Employing a graphic toolkit that, while informed to varying degrees by that of fellow Torontonians Patrick Kyle and Michael DeForge, is clearly his own, Alwani successfully conveys emotional registers through both line and composition – as well as color, in those instances when it is employed. He does so, in part, by intermingling the inner and outer lives of his stories' protagonists – who are, most often, to varying degrees, stand-ins for himself (despite, more often than not, being depicted as a dog). These characters’ names' slight difference from his own – Simmie Antlflick, Sunny Balwani, Saehmeh the Dog, Sami/Baby – registering both the awareness that these characters are not, in actuality, him (cannot sufficiently embody him) at the same time as, on the other side of the mirror, revealing that he does not feel entirely comfortable wholly identifying himself with his own name, as printed on the book jacket, recognizing that it is illusory, if not deceptive, to consider that a name can fully represent anyone's actual identity. (This could also be related to the fact that any representation of his given name employing the Latin alphabet remains a transliteration of the original Arabic from which it is ultimately derived.)
While the majority of these pieces were previously (mostly self-) published – including his breakthrough work, “The Dead Father,” which went on to be selected for the 2017 volume of Best American Comics, and Copacetic fave, “The Idiot” along with many others – there are several major new pieces here that are among his most substantial, including two which, along with the aforementioned “The Idiot” and the also previously published “Persona”, have been given – intriguingly ironic – referential titles: “American Psycho” and “Atrocity Exhibition”. Perhaps (or, perhaps not) taking a page out of Kathy Acker’s playbook, these titles add yet another layer to the dense signification that is Alwani’s trademark.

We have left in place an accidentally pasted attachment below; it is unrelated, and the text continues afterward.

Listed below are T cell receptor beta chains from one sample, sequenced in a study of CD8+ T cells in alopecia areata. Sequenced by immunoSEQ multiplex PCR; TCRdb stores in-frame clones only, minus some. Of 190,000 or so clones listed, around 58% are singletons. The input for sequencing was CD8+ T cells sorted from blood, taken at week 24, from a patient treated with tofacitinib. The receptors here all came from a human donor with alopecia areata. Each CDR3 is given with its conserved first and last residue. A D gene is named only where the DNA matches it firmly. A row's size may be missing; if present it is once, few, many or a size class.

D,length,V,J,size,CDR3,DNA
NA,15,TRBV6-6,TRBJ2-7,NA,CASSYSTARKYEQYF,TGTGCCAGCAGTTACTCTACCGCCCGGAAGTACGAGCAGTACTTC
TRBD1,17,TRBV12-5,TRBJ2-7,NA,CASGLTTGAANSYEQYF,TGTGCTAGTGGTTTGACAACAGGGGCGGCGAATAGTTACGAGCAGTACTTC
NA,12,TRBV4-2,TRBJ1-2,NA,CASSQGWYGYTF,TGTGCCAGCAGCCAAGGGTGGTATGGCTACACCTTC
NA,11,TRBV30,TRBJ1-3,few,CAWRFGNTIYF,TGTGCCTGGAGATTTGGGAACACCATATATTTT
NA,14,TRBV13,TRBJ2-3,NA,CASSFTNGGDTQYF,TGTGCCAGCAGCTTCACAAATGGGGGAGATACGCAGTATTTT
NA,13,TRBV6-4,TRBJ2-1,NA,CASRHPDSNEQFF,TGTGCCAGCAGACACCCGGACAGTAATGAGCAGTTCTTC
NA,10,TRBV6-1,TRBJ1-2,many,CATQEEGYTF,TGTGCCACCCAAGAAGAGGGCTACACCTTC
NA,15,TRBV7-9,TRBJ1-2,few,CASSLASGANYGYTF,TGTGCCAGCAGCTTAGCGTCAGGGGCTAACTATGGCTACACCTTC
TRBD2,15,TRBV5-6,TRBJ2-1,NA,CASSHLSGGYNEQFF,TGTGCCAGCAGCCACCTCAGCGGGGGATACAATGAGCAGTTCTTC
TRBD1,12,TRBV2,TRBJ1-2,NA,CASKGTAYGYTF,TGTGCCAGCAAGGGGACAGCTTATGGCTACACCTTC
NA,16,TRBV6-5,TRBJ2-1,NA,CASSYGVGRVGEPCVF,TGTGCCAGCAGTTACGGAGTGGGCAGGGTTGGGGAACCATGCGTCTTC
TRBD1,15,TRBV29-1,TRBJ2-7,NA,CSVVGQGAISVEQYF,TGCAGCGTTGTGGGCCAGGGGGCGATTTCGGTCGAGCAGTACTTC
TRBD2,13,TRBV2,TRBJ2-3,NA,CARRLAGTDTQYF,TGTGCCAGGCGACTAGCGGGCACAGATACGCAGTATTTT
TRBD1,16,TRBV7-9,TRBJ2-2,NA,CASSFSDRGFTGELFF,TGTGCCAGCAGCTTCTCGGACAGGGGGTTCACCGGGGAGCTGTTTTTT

And, finally, amidst and intermingled with all this challenge and confrontation there is also a humane and empathic display of human wants and needs, along with the emotions that both their denial and fulfillment bring. Sami Alwani’s Pleasure of the Text is a unique, challenging and rewarding volume. And you don’t have to take just our word for it. Some real comics heavyweights have have enthused about it, as well:
“Sami Alwani is the quintessential cartoonist of the interregnum. – this period of flux between the collapse of capitalism and the rise of something else. “The Dead Father,” and his other stories describe in fascinating detail the heartbreaking struggles of a young cartoonist in search of professional and social status in the midst of a broken culture. I hope that readers will recognize his bravery.” – Ben Katchor
“I love Sami Alwani’s style, his tender flat hysteria, and his naked honesty. And the way he depicts queerness is so reoved from the cuddly rainbow-tinged pop culture – it’s beautiful and raw, and very very real.” – Roman Muradov
“Alwani is one of, if not THE most exciting new practitioners of alternative comic art. This is an essential collection of vibrant, exploratory, modern cartooning. Much to meditate on.” – Simon Hanselmann